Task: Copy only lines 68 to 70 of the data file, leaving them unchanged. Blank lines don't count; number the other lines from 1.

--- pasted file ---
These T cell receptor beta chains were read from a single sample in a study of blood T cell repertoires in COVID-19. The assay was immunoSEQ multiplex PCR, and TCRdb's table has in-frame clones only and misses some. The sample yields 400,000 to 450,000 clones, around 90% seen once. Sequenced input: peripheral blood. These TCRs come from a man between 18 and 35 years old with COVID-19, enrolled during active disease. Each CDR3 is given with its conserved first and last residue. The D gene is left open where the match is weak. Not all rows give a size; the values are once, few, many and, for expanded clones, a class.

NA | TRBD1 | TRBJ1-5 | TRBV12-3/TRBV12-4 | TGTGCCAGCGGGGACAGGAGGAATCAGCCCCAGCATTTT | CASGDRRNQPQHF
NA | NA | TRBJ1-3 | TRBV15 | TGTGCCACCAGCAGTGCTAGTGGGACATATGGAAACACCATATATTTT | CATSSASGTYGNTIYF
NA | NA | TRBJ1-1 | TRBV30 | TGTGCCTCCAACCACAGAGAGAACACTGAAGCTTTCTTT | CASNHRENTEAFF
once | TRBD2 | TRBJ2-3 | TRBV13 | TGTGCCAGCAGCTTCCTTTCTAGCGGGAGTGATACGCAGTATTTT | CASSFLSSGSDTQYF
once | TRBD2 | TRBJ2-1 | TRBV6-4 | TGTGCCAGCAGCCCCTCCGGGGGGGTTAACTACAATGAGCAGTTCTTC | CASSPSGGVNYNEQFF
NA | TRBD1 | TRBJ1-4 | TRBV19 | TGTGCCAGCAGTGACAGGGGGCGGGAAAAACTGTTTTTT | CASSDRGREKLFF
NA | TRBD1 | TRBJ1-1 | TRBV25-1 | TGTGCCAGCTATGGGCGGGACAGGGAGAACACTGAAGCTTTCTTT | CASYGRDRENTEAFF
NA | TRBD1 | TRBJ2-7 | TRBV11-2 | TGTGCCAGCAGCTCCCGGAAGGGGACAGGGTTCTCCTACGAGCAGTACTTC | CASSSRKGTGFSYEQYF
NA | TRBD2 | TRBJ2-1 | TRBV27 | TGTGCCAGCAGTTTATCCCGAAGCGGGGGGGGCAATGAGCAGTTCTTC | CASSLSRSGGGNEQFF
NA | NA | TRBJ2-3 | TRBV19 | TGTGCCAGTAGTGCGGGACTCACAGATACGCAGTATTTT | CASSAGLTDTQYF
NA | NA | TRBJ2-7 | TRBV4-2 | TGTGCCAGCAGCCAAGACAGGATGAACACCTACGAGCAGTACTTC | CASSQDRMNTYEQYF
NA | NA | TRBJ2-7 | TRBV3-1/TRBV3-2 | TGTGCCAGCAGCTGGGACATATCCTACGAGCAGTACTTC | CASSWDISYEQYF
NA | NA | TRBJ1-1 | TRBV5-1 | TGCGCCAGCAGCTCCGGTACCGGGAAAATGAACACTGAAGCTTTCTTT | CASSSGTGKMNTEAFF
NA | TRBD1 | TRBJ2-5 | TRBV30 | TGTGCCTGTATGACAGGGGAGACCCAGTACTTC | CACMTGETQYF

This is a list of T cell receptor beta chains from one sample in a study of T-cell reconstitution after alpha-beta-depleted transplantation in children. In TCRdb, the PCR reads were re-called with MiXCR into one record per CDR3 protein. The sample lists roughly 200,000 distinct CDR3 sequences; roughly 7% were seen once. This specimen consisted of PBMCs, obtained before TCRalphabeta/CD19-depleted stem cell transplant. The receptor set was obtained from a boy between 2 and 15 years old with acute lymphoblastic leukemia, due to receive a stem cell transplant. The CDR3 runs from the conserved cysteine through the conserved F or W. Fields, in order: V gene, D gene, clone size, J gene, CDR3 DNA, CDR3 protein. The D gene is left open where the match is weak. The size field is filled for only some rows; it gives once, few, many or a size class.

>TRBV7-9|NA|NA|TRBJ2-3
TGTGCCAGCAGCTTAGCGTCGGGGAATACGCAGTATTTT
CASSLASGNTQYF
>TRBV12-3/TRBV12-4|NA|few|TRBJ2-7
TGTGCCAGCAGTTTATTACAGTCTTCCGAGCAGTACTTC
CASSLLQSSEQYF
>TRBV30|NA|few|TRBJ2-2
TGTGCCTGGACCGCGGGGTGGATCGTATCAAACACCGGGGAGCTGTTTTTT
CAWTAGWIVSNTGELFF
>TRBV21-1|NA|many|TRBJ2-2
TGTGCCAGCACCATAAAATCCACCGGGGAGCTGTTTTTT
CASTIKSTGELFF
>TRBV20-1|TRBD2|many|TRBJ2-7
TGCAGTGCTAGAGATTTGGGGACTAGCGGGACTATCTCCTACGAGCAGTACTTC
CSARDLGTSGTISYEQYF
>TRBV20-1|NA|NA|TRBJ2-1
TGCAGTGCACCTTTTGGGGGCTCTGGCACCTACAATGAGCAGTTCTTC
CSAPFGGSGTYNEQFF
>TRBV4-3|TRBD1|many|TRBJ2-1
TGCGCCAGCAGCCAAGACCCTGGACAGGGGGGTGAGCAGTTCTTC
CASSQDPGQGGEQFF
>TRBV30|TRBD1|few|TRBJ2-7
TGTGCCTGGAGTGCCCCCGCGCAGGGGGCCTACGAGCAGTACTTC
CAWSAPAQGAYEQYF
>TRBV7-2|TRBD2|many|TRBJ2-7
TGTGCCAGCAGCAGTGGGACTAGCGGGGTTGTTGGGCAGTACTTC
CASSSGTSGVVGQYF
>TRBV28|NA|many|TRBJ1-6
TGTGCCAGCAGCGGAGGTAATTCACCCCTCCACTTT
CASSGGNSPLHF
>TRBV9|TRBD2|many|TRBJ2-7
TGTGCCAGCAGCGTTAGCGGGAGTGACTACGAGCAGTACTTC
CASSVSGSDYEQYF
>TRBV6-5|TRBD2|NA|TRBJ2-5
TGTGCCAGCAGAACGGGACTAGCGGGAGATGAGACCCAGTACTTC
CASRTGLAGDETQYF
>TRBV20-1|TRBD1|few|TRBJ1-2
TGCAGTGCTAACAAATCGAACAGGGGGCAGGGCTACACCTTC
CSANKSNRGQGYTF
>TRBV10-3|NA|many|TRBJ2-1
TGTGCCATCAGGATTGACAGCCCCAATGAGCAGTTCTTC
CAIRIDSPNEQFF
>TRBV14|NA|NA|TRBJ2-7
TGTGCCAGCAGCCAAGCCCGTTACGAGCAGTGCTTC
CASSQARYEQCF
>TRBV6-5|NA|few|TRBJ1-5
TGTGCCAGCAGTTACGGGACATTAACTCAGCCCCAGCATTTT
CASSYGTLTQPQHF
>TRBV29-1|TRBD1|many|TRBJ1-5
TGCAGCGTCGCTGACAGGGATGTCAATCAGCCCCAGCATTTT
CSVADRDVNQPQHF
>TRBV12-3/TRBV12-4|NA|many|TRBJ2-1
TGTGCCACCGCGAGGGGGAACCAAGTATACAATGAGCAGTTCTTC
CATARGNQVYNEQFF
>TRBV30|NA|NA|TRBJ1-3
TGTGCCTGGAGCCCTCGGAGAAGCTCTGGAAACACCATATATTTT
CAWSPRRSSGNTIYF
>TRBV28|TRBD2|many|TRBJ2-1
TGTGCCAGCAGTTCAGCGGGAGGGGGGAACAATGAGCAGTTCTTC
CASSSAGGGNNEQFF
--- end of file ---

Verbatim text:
>TRBV12-3/TRBV12-4|NA|many|TRBJ2-1
TGTGCCACCGCGAGGGGGAACCAAGTATACAATGAGCAGTTCTTC
CATARGNQVYNEQFF